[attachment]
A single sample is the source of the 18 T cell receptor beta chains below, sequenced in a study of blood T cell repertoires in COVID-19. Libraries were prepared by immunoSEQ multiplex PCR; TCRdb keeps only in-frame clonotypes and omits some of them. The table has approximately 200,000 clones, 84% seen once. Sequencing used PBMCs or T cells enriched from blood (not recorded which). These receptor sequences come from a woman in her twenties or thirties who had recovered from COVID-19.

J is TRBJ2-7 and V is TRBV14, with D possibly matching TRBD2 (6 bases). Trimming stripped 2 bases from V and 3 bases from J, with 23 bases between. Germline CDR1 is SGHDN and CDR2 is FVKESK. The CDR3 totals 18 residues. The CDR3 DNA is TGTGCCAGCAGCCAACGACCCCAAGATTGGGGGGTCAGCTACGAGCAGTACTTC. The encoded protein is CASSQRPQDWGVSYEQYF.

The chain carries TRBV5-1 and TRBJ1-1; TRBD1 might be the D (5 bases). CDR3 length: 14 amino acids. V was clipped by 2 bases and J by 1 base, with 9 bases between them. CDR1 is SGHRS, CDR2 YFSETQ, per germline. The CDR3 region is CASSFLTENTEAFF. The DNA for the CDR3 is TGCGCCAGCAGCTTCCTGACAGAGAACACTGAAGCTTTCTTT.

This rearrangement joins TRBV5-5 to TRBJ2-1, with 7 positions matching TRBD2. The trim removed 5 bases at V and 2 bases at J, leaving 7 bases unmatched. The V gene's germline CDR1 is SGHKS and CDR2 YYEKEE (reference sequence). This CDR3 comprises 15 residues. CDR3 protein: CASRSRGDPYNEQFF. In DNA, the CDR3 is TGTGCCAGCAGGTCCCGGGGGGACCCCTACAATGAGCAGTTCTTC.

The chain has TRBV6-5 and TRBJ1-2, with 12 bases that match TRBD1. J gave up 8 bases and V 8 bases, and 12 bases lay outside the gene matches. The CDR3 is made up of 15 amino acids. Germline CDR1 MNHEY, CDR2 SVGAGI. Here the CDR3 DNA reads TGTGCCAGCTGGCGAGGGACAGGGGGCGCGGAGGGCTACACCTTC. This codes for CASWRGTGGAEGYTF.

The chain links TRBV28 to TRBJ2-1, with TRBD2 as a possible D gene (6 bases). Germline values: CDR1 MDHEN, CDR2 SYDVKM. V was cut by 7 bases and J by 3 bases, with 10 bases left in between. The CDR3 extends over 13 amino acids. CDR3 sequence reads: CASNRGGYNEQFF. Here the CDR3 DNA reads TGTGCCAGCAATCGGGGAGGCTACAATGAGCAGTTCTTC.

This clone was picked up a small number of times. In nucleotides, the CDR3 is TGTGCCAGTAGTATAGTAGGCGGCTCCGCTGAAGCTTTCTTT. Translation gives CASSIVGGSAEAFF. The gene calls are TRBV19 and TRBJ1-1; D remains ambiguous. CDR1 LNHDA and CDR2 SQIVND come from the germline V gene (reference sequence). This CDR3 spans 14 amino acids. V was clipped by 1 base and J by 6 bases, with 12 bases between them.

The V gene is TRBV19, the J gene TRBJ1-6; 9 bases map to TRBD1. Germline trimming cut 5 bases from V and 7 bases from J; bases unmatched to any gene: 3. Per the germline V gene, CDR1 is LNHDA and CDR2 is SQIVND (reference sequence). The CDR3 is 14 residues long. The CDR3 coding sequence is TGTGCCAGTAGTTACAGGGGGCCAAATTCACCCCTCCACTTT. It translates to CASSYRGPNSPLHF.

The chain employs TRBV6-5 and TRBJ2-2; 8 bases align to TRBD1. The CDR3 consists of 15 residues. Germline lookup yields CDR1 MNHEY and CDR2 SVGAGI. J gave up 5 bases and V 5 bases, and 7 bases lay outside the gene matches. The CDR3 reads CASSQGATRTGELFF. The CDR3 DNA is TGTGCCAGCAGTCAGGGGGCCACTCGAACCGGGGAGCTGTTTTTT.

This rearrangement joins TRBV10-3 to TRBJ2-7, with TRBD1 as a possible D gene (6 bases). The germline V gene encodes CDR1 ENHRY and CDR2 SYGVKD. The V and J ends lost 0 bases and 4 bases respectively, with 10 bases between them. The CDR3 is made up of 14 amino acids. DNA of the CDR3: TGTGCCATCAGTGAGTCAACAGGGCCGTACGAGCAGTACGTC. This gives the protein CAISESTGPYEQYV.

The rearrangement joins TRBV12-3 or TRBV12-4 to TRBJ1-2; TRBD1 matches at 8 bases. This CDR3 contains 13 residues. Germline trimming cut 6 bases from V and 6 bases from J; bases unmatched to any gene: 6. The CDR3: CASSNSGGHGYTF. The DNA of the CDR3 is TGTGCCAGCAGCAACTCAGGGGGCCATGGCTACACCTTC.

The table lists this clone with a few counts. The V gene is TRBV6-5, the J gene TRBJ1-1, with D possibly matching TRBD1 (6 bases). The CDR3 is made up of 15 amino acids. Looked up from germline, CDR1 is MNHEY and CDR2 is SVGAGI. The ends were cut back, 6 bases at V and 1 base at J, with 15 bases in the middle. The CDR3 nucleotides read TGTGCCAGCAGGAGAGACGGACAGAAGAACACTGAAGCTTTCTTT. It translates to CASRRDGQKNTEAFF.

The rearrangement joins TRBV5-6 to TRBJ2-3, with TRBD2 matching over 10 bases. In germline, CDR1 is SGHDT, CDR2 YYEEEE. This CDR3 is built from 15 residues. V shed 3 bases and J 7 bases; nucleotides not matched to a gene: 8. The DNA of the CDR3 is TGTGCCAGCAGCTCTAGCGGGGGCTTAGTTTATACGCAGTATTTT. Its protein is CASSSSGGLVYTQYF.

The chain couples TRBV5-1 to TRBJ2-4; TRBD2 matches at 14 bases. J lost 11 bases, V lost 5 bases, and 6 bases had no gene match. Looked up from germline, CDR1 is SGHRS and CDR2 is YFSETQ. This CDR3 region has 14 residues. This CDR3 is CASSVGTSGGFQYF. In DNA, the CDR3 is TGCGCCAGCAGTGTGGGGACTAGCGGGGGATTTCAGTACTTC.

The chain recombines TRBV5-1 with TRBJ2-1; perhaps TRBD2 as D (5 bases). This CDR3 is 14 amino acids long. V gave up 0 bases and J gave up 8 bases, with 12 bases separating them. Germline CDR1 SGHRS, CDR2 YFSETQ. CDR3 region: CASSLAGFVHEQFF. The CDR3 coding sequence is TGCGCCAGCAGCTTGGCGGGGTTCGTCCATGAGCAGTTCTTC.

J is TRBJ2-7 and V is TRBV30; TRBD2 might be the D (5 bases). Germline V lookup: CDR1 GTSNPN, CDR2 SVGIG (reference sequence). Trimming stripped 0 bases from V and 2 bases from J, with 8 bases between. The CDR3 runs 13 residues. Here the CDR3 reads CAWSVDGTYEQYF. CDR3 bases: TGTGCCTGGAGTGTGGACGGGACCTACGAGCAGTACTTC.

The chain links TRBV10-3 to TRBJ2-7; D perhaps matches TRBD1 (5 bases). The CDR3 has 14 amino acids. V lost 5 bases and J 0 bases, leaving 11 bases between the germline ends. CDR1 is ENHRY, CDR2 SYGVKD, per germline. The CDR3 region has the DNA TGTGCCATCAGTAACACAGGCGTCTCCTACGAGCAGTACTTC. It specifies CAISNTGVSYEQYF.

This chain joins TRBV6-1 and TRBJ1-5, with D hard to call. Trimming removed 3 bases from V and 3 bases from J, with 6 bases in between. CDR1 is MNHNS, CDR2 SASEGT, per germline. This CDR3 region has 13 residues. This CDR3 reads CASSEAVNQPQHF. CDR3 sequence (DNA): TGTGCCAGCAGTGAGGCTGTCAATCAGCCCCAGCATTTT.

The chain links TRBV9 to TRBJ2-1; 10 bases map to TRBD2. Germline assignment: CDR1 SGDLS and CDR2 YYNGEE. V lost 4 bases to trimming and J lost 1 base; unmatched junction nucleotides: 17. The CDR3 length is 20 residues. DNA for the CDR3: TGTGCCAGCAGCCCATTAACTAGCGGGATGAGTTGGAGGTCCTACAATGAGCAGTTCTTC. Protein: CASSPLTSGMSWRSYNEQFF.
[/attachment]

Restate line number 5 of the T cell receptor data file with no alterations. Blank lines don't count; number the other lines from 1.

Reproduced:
The chain has TRBV6-5 and TRBJ1-2, with 12 bases that match TRBD1. J gave up 8 bases and V 8 bases, and 12 bases lay outside the gene matches. The CDR3 is made up of 15 amino acids. Germline CDR1 MNHEY, CDR2 SVGAGI. Here the CDR3 DNA reads TGTGCCAGCTGGCGAGGGACAGGGGGCGCGGAGGGCTACACCTTC. This codes for CASWRGTGGAEGYTF.